Can UnionPay really threaten Visa and Mastercard’s U.K. dominance?

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After forming a series of high profile partnerships with various payments service providers, China’s UnionPay International has declared its plan to challenge Visa and Mastercard’s duopoly of the U.K. card industry.

Last week, UnionPay — a subsidiary of China’s state-run card network — announced a deal with Barclaycard to enable 110,000 merchants, predominantly located across major tourist locations in the U.K., to accept UnionPay cards from this summer onwards. This follows an earlier announcement in January that UnionPay is now offering prepaid cards for both corporate and individual consumers, through a partnership with Moorwand.

UnionPay said that these deals have been driven by the increased numbers of Chinese tourists travelling independently to the U.K., rather than in organized groups, meaning there is a growing need to make UnionPay acceptance as widespread as possible. However, its spokespeople told PaymentsSource that the company is ultimately targeting the U.K. domestic economy as well.

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While the alliance with Barclaycard is a significant step, many experts predict an uphill battle for UnionPay to make serious inroads into Visa and Mastercard’s market share.

“There are still questions regarding their prospects, because Visa and Mastercard have such a strong position,” said Mark Falcon, founder of Zephyre, a regulatory strategy advisory firm. “It’s interesting, but to pose a major challenge they would need to expand their merchant acceptance network beyond tourist locations. Part of that would need to be in expanding their brand in the U.K. Visa and Mastercard spend almost a third of their total operating expenses on branding and marketing, and a lot of that is to coerce merchants into accepting their cards.”

To broaden its reach, Falcon predicts that UnionPay will have to invest heavily in subsidizing both sides of the market — to get both merchants and issuers on board.

“Right now the advantage they’ve got is that they’re unregulated, so they’re not subject to the same interchange fee limits as Visa and Mastercard,” he said. “This means they can go to issuers and offer to pay a high rate of interchange, in return for issuing their cards. To cover those costs, they’d then need to charge a high fee to the merchant. But while they can get away with this in tourism sectors like luxury goods, hotels and car rental, they will have to subsidize heavily in other sectors to persuade merchants to accept their cards. From a merchant’s perspective, why should they pay a high fee for UnionPay when most customers will have Visa or Mastercard anyway?”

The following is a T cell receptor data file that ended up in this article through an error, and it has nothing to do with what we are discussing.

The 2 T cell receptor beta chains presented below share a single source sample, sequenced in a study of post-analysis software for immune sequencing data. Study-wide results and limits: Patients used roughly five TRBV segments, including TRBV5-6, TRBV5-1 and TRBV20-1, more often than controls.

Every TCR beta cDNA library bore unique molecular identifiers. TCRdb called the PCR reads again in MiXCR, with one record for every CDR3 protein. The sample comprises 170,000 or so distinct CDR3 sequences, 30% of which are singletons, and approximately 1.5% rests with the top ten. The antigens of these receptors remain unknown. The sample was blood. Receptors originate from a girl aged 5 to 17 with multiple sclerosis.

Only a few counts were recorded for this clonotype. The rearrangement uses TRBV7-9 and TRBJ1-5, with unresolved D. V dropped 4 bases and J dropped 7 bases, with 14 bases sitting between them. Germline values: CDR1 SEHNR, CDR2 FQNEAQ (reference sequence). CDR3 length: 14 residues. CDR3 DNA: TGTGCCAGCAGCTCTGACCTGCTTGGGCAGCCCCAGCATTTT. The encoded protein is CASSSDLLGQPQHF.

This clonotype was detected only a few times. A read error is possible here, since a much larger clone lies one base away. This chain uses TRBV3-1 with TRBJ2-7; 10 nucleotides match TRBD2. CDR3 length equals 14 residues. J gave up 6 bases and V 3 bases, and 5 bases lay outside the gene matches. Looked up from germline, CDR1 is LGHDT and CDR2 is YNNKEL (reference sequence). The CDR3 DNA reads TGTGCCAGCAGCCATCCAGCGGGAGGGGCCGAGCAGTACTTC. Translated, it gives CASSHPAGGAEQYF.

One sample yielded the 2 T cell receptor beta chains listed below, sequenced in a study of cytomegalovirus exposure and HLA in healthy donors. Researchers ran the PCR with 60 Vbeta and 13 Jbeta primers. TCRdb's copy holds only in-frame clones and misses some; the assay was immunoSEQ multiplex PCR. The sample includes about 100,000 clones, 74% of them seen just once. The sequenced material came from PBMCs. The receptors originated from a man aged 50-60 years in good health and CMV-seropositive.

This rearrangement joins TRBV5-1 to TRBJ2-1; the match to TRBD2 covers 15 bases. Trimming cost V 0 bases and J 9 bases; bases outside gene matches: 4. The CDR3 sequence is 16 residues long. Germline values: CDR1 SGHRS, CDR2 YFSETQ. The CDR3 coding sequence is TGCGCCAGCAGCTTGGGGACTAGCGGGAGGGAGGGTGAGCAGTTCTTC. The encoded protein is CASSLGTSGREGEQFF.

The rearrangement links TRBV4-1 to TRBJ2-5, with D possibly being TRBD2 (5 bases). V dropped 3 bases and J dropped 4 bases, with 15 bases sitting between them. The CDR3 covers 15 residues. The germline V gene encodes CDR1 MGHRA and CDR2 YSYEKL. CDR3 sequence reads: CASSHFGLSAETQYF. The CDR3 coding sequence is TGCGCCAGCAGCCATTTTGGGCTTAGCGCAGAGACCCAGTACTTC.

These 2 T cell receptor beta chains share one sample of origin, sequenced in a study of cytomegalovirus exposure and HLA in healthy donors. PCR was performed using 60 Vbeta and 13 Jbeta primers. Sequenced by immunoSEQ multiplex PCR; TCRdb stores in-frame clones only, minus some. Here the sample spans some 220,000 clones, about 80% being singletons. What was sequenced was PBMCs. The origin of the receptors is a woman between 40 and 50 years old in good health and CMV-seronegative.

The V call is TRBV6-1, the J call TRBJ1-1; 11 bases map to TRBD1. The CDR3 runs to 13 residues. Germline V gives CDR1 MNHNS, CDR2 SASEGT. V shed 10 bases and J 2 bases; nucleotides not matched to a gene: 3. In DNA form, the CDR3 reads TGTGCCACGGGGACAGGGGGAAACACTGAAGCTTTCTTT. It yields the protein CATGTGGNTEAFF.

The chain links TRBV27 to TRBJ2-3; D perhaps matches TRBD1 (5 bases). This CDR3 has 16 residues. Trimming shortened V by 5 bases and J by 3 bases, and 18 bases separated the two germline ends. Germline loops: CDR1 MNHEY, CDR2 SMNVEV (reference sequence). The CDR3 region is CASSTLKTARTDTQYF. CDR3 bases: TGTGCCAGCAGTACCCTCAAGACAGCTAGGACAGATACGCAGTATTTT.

However, if UnionPay does start to expand, it will then become subject to interchange fee caps, which could make it harder to get further issuers on board, hampering growth. Falcon points out that these caps have already led to American Express publically exiting the European market for bank-issued cards. As an additional challenge, while commercial cards and prepaid cards represent a key part of UnionPay’s business model, this strategy may also be hindered by increasing regulation.

“Commercial cards are very profitable because the interchange fees are unregulated so UnionPay can currently pay issuers a lot for them,” Falcon said. “But there is always a threat that they will become regulated at some point. Prepaid cards are facing more regulation as well due to concerns about them being used for money laundering. This could hamper the growth of both these markets, because commercial or prepaid cards become a lot less attractive if you can only use them in a small number of merchants.”

Because of these challenges, many industry insiders are predicting that the greatest long-term threat to Visa and Mastercard in Europe will not come from UnionPay, but Chinese mobile payment giants Alipay and WeChat Pay, which have the financial muscle to enhance their growing brands internationally through major marketing deals.

Their market share within China has grown rapidly, and it is this increasing competition which has forced UnionPay to explore its options overseas.

“From what I’ve seen, it’s AliPay and WeChat Pay — more than UnionPay — that keeps Visa and Mastercard awake at night,” Falcon said. “Visa and Mastercard are still struggling to enter the Chinese market, while they fear what will happen as Alipay and WeChat Pay expand. How soon that will happen is difficult to say, but they have already expanded into some other Asian markets, and some European merchants are starting to accept payments through AliPay and WeChat Pay for the benefit of Chinese tourists.”

One key question is whether this growing competition will hold benefits for U.K. consumers. UnionPay’s spokespeople have said that their market entry will lead to more innovations, but exactly what remains to be seen.

“I’m not really convinced that it will have benefits,” Falcon said. “Visa and Mastercard haven’t really competed down the cost of card acceptance for retailers. If anything, they’ve pushed it up, and that’s then passed on to consumers through higher prices. The U.S. is another good example of this. The market is more evenly divided between Visa, Mastercard, American Express and Discover, but they all charge retailers high prices, because retailers have to effectively accept all of them. So just having more players doesn’t necessarily lead to better outcomes.”


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